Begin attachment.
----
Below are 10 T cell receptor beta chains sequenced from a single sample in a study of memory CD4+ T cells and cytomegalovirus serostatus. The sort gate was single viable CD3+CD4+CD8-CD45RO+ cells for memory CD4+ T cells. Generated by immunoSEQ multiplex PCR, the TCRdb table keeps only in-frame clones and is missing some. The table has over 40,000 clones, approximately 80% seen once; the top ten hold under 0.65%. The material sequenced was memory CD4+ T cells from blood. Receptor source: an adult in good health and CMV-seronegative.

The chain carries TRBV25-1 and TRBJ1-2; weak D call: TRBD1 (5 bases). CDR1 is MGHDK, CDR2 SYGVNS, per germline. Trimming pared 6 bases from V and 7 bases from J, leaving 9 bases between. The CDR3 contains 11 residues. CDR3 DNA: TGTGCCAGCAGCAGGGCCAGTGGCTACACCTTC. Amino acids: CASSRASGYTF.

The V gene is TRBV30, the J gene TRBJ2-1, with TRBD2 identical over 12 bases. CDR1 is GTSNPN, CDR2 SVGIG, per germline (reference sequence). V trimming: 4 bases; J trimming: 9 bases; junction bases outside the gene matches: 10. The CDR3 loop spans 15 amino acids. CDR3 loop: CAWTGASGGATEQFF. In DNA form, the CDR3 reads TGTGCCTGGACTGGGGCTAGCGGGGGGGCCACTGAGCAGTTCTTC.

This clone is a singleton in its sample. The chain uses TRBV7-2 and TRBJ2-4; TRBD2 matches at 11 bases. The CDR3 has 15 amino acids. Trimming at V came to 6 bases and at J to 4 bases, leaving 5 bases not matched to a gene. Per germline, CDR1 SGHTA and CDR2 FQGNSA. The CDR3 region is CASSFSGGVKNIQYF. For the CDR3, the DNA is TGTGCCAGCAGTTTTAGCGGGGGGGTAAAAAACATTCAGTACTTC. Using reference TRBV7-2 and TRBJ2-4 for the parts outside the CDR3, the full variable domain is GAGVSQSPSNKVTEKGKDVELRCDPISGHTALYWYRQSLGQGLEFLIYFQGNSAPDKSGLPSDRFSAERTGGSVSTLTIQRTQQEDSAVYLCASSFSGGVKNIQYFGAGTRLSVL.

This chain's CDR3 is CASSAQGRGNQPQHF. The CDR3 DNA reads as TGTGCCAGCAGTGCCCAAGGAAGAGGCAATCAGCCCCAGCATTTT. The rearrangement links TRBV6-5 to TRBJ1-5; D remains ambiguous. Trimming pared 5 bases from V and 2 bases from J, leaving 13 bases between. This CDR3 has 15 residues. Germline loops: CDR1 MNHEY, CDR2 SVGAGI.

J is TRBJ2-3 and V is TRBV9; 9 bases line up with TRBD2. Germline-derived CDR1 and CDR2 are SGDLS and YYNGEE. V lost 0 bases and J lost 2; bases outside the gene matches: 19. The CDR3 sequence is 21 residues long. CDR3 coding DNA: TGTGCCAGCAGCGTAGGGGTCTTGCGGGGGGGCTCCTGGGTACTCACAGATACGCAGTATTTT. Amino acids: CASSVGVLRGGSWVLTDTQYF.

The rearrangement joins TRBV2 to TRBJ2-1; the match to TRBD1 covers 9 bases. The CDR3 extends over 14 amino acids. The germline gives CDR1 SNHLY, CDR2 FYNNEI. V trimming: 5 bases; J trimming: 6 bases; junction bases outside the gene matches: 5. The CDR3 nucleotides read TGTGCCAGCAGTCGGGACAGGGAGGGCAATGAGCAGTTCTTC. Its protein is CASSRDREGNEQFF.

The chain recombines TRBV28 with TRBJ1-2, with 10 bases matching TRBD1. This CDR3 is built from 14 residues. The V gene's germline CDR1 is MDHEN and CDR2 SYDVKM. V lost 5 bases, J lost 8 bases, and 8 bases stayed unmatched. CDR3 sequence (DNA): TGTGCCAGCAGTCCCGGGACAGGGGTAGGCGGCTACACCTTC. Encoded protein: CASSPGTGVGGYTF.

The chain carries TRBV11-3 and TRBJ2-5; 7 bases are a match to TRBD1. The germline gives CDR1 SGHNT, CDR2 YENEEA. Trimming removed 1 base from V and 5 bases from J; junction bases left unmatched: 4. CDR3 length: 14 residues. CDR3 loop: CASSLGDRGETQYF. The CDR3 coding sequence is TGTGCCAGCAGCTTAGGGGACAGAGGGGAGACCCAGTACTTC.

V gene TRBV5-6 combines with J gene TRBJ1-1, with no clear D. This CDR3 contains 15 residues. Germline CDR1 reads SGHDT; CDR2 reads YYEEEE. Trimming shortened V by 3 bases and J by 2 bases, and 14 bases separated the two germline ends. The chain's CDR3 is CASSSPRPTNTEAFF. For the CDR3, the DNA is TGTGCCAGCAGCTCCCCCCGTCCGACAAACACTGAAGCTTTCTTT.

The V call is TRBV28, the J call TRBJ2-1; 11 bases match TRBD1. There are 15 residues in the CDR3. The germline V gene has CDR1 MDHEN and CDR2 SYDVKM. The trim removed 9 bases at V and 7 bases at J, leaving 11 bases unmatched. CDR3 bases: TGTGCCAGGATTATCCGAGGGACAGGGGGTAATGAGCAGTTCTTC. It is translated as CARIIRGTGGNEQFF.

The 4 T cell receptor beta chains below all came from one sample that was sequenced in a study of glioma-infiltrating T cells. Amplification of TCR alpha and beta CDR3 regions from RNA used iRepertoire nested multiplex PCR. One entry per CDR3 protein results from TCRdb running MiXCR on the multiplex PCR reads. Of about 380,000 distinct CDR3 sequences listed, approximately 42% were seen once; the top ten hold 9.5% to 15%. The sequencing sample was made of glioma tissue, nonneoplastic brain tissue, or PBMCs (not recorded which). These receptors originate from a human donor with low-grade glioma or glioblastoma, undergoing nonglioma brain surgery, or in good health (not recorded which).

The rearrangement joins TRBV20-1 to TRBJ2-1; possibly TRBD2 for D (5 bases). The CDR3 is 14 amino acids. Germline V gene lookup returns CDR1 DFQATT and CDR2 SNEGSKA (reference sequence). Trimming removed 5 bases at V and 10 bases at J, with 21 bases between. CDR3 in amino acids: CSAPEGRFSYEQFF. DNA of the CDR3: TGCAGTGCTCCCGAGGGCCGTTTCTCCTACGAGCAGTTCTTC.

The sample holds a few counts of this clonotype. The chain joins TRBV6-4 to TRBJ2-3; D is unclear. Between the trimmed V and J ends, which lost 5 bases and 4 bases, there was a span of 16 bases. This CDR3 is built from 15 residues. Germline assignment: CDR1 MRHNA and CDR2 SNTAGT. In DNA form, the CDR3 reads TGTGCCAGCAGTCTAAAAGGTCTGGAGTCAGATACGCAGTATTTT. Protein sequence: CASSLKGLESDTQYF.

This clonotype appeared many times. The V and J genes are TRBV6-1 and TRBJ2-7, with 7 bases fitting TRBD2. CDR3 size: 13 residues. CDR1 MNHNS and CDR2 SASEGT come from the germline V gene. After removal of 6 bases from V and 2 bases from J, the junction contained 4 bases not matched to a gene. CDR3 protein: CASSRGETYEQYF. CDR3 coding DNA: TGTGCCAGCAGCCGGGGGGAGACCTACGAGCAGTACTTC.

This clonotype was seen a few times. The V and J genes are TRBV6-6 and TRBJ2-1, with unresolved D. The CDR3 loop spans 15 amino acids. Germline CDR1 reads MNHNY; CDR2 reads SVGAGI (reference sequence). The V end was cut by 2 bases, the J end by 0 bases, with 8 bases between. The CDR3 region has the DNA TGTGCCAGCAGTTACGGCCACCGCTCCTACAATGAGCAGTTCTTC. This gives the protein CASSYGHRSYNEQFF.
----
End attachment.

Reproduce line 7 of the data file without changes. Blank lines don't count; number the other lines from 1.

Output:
The rearrangement joins TRBV2 to TRBJ2-1; the match to TRBD1 covers 9 bases. The CDR3 extends over 14 amino acids. The germline gives CDR1 SNHLY, CDR2 FYNNEI. V trimming: 5 bases; J trimming: 6 bases; junction bases outside the gene matches: 5. The CDR3 nucleotides read TGTGCCAGCAGTCGGGACAGGGAGGGCAATGAGCAGTTCTTC. Its protein is CASSRDREGNEQFF.